"South will remain the Home of the Axe. Our boys’ and girls’ teams will step onto the field or court carrying with them more than a century of tradition, expressed in a way that will unify them as a single school community. And yet we are adapting that tradition to a new, more inclusive world." –Dr. Andy Dey, Principal, South Eugene High School, 4J

South Eugene High School’s athletic team name will change from Axemen to Axe, following a recent community input and consideration process.

The axe is a longstanding part of South Eugene High School’s history and tradition. The axe was the first symbol that students and athletes rallied around at the school, and the Axemen name had been in use for some teams since the 1930s, when interscholastic sports teams were all male. Over the years, and again recently, students, parents and community members have raised concerns that the Axemen team name is not inclusive of all athletes and students.

The school administration recently undertook a process to formally reconsider the team name. The school and district invited students, parents, staff, alumni, and community members to attend a community forum or complete an online input form—not a vote on the name but an opportunity to provide input. Thousands of community members provided comments and about one hundred attended the forum in January.

After considering all of the input, researching the school and team name’s history, and more, South Eugene principal Dr. Andy Dey recommended and Eugene School District 4J superintendent Dr. Gustavo Balderas approved changing the team name change from Axemen to Axe. The shortened name maintains the school’s history and traditions while removing the gender-specific suffix.

“Our goal has been to ensure all students, student athletes and teams are united under one name and one symbol moving into the school’s future,” says Dr. Dey. “I submitted this recommendation fully aware that it will not satisfy everyone, but with the hope that all members of our community will recognize that it expresses our shared values of tradition, inclusion and unity.”

“Historically team names and mascots have been a school-based decision, and I have been gratified by how Principal Dey has addressed this decision process with a great deal of listening, thought, patience and integrity,” Dr. Balderas notes. “I support this team name change both because I respect the consideration process that led to the decision, and because I have been convinced it is the right thing to do for our students now and for generations ahead.”

Dr. Dey adds, “South will remain the Home of the Axe. Our boys’ and girls’ teams will step onto the field or court carrying with them more than a century of tradition, expressed in a way that will unify them as a single school community. And yet we are adapting that tradition to a new, more inclusive world in which women compete just as aggressively and skillfully as men. ”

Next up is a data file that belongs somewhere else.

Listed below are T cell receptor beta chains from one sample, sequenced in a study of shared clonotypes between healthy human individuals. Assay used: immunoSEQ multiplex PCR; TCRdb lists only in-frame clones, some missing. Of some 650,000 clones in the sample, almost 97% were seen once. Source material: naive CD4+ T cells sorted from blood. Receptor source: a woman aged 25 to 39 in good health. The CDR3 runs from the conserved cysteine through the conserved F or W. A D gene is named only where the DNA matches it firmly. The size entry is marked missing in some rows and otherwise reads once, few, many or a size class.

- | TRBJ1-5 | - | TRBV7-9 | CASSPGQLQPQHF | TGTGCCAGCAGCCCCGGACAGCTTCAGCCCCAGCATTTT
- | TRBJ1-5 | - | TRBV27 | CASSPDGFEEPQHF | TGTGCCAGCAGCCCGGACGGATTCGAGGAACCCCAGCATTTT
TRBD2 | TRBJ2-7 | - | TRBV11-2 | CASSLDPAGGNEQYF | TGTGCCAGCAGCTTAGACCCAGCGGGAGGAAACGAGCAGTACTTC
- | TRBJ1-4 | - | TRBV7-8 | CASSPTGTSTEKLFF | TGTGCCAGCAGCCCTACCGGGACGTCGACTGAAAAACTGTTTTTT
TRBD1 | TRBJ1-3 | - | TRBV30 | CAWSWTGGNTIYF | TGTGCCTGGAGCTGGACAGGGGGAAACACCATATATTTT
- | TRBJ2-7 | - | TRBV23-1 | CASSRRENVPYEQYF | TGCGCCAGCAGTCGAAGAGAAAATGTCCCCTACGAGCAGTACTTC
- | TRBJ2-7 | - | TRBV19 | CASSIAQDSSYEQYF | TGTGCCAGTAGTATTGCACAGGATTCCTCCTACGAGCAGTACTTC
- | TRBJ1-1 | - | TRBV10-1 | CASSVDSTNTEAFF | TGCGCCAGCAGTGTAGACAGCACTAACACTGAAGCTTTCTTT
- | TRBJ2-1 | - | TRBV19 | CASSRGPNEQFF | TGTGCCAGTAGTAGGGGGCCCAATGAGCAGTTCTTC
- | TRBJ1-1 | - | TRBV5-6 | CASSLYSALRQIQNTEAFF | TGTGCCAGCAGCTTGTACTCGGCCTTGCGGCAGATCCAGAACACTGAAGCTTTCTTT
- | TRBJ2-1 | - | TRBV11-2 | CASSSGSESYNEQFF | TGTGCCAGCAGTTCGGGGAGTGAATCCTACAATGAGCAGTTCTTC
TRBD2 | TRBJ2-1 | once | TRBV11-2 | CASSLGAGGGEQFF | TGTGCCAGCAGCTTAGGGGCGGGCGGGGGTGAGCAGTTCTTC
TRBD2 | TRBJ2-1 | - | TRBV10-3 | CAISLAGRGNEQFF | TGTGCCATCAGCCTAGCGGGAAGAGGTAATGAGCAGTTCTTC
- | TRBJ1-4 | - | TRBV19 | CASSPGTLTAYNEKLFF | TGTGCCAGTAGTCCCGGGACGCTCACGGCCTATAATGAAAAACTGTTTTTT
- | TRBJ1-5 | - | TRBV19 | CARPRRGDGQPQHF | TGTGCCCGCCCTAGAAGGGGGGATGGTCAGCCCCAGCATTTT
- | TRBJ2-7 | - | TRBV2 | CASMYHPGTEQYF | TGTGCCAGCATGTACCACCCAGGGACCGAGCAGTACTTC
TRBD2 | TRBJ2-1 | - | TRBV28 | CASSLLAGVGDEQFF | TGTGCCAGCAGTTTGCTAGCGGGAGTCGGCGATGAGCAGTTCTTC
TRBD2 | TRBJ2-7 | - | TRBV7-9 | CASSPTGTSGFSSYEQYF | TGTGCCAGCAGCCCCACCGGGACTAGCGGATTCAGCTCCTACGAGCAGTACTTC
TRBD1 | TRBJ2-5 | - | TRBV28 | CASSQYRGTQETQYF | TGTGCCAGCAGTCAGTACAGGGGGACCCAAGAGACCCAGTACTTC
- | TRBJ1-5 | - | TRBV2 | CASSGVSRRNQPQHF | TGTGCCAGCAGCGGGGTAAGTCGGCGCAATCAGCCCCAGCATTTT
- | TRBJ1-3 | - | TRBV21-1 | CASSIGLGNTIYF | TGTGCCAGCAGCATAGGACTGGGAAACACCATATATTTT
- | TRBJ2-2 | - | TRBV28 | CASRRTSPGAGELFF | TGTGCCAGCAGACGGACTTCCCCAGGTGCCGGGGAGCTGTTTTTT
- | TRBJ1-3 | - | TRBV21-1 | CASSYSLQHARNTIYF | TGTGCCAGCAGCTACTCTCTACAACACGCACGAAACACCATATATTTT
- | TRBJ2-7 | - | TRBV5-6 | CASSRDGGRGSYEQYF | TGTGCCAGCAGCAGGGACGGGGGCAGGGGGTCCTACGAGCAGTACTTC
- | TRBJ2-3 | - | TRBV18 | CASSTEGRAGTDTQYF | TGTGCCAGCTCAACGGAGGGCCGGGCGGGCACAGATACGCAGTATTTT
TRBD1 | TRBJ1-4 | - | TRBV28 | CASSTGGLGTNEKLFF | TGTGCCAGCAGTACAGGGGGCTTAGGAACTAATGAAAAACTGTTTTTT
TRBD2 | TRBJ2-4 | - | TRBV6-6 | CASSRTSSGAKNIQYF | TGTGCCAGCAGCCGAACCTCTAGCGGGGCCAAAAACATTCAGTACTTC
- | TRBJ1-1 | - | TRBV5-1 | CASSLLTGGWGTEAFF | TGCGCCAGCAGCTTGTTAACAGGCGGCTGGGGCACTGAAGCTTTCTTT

Becoming the Axe

Changes to or replacement of materials where the Axemen name appears will be implemented over time, rather than immediately replacing all materials. The school and district leadership will work together to develop a schedule and budget plan for replacing materials.

The Axemen name is used on uniforms for about half of the school’s athletic teams and is displayed in only a few places throughout the school. Most materials that include the Axemen name are items that are routinely replaced or replenished over time, such as school letterhead and athletic uniforms. A one-time change will be required for a smaller number of items, such as the seal on the front of the school, wallpaper in the gym foyer, and dies to produce class rings and graduation certificates. Historical materials such as yearbooks and trophies will not be changed retroactively.

Once this change is fully implemented, “Axemen” will no longer appear on athletic uniforms and other materials. Future uniforms will display “Axe” or “South Eugene.” Only the name will change; other aspects of the school’s brand, such as the purple and white school colors and the school symbol of two crossed double-bitted axes, will remain unchanged.

Athletic Equity

Gender equity in athletics is being addressed across the district in other ways beyond this team name decision. In a proactive undertaking unrelated to the Axemen team name or any complaint, the district has engaged in a full athletic program review with an expert Title IX gender equity consultant. The assessment of both athletic programs and athletic facilities is underway and will be completed this summer.

Principal’s Recommendation 

Fiscal Impact Statement